Dr Russ Harris is author of the international best-seller, The Happiness Trap. The title reflects a key theme in the book: that many popular myths about happiness will make you miserable! Here he gives his top 5 tips to escape ‘The Happiness Trap’
Tip 1: Clarify your values
Values are our heart’s deepest desires for how we want to behave: how we want to treat ourselves, others and the world around us. Instead of worrying about whether you feel happy enough, spend some time reflecting on your values – on what you want to stand for in life; the role you want to play in the lives of others; the qualities you want to embody in your actions. As our clarity around your values grows, you can then use them to set goals, find purpose, and guide your life’s direction.
Tip 2: Focus on doing what matters
We live in a ‘feel good’ society, and we easily get so focused on doing what feels good in the short term, we end up neglecting what really matters in the long term. For example we take drugs or eat junk food, instead of looking after our body with exercise and healthy food; or we spend our evenings watching television mindlessly, instead of doing meaningful life-enhancing activities that could enrich our life in the long term.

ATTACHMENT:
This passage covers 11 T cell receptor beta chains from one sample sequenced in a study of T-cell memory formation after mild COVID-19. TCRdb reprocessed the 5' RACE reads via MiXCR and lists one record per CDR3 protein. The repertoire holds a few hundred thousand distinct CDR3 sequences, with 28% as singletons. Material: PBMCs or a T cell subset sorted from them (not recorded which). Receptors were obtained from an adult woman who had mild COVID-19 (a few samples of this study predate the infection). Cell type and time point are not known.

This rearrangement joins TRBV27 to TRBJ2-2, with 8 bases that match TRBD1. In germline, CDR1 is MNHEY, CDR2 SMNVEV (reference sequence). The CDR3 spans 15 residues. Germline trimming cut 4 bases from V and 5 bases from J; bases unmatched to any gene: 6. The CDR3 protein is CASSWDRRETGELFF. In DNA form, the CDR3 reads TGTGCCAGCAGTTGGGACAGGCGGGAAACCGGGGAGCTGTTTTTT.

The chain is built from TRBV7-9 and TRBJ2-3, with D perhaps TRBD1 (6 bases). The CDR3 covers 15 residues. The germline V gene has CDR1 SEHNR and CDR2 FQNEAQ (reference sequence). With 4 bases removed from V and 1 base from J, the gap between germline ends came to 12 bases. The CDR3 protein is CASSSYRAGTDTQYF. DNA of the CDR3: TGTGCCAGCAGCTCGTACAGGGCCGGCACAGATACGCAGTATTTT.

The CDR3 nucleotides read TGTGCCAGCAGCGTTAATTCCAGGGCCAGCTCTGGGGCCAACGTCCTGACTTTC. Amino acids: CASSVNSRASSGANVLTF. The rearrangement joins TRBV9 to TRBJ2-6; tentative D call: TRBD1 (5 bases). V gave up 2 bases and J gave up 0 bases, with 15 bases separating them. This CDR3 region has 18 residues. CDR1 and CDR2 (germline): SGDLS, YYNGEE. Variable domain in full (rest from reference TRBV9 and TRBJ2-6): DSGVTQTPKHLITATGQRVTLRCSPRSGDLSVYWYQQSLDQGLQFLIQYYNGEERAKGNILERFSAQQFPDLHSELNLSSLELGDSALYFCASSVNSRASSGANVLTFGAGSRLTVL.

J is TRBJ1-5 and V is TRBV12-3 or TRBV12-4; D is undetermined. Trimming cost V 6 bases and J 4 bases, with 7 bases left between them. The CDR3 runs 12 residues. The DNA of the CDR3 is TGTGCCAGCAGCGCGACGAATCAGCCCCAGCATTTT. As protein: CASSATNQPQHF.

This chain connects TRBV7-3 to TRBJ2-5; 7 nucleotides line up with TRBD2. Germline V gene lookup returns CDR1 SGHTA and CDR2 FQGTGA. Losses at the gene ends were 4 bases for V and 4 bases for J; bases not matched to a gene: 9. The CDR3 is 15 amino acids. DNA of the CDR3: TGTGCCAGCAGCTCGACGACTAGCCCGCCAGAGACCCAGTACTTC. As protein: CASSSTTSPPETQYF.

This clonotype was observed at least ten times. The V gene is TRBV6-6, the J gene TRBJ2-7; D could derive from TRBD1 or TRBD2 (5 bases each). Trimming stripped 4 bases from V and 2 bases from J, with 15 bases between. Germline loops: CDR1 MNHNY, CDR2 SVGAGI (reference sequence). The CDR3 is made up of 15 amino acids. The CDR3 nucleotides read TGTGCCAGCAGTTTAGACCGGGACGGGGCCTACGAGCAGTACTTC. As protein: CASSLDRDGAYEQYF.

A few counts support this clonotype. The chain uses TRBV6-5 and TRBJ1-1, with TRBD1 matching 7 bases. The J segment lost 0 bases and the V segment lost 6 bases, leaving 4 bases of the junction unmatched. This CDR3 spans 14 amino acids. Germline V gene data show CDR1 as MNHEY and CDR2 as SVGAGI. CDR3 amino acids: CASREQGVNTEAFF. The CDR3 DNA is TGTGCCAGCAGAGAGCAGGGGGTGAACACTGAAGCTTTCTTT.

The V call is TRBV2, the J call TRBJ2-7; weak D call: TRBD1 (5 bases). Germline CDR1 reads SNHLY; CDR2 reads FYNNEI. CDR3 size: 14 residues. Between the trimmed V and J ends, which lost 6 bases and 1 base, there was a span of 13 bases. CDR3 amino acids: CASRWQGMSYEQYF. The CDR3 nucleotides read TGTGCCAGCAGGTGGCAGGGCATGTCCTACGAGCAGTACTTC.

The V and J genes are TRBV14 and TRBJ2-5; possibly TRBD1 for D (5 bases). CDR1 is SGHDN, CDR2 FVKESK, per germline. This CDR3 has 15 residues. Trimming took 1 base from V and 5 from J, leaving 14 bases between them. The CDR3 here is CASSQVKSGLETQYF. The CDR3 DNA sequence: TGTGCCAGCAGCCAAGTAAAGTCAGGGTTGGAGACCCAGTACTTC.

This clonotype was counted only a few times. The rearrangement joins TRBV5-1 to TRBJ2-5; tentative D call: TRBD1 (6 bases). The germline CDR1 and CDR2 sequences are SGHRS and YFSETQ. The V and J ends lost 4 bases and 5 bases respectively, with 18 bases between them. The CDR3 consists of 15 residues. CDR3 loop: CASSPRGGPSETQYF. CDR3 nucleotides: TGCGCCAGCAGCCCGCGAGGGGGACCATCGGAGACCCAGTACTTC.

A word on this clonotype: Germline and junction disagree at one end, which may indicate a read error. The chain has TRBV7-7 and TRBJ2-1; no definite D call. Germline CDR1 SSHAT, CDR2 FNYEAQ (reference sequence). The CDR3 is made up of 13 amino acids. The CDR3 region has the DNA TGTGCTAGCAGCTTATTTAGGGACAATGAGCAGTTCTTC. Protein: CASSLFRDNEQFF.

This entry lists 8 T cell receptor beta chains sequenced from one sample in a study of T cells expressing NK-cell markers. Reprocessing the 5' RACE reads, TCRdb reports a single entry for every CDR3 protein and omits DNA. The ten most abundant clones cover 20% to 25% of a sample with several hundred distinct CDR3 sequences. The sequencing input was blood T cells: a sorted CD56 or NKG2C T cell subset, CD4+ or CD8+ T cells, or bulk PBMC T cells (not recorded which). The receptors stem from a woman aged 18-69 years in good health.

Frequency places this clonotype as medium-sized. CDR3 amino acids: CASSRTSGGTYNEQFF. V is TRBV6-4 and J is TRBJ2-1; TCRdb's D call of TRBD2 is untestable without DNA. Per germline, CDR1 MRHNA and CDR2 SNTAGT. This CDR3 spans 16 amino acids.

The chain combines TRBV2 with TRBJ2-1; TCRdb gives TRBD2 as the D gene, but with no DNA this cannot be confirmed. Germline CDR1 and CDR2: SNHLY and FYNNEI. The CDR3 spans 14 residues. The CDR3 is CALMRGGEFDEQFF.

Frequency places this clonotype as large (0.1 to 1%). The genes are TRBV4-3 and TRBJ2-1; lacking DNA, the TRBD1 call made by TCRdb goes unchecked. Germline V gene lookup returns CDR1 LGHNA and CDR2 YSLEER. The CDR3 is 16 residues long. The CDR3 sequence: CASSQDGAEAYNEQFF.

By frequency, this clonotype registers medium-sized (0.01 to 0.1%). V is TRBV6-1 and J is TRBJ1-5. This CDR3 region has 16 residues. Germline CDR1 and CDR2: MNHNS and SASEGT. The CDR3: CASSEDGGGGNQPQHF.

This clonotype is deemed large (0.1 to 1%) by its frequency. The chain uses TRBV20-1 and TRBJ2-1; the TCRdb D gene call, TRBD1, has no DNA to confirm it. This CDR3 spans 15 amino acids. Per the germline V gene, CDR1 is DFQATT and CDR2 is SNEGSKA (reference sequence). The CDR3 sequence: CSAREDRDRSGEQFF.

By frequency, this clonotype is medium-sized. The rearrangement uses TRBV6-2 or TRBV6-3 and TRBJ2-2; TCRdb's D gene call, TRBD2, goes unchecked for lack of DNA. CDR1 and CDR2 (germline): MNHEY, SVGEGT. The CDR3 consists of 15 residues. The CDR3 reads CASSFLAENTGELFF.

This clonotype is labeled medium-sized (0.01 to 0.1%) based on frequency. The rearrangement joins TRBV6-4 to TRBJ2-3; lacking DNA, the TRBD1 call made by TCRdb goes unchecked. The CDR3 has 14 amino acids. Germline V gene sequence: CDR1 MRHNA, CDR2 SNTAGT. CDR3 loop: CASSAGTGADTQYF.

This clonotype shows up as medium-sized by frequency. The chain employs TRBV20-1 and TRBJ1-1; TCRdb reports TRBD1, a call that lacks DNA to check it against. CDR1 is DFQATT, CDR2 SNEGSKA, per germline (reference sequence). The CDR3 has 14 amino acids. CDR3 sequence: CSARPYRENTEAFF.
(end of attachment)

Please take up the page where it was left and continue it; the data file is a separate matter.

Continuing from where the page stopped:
Tip 3: Acknowledge life is painful
The things that make life rich full and meaningful do not just give us good feelings; they also give us plenty of painful ones. Think of raising kids, building a career, or sustaining a marriage. Sure, these things can give you some wonderful feelings at times; but they’ll also create plenty of difficult feelings. And of course if we live long enough, we will all grapple with illness, injury, grief, loss, disability, and death. So it’s good to cultivate a realistic view on life: it involves plenty of pain.
Tip 4: Recognise if you’re not happy, you’re normal
Western society assumes that humans are naturally happy, so if you’re feeling down, it’s a sign of being weak or defective or abnormal. But is it really? Consider this: One in ten adults will attempt suicide, and one in five will suffer from depression. What’s more, the statistical probability that you will suffer from a psychological disorder at some stage in your life is almost 30 per cent! And when you consider all the misery caused by problems that are not classified as psychological disorders — loneliness, divorce, sexual difficulties, work stress, midlife crisis, relationship issues, low self-esteem, and lack of meaning in life — you start to get some idea of just how painful life really is. Unfortunately, many people walk around with the belief that everyone else is happy except for them. And — you guessed it — this belief creates even more unhappiness. So if you’re not feeling ‘happy, happy, joy, joy’, recognise you’re not defective; you’re normal!
Tip 5: Engage fully in whatever you are doing
In order to find fulfilment in any activity, we need to engage in it fully; give it our full attention. If we do an activity on ‘automatic pilot’, or while lost in our thoughts, or in distracted or disengaged manner, it will not be rewarding or satisfying, and we will not do it well. Develop the skill of keeping your attention fully on whatever it is you are doing.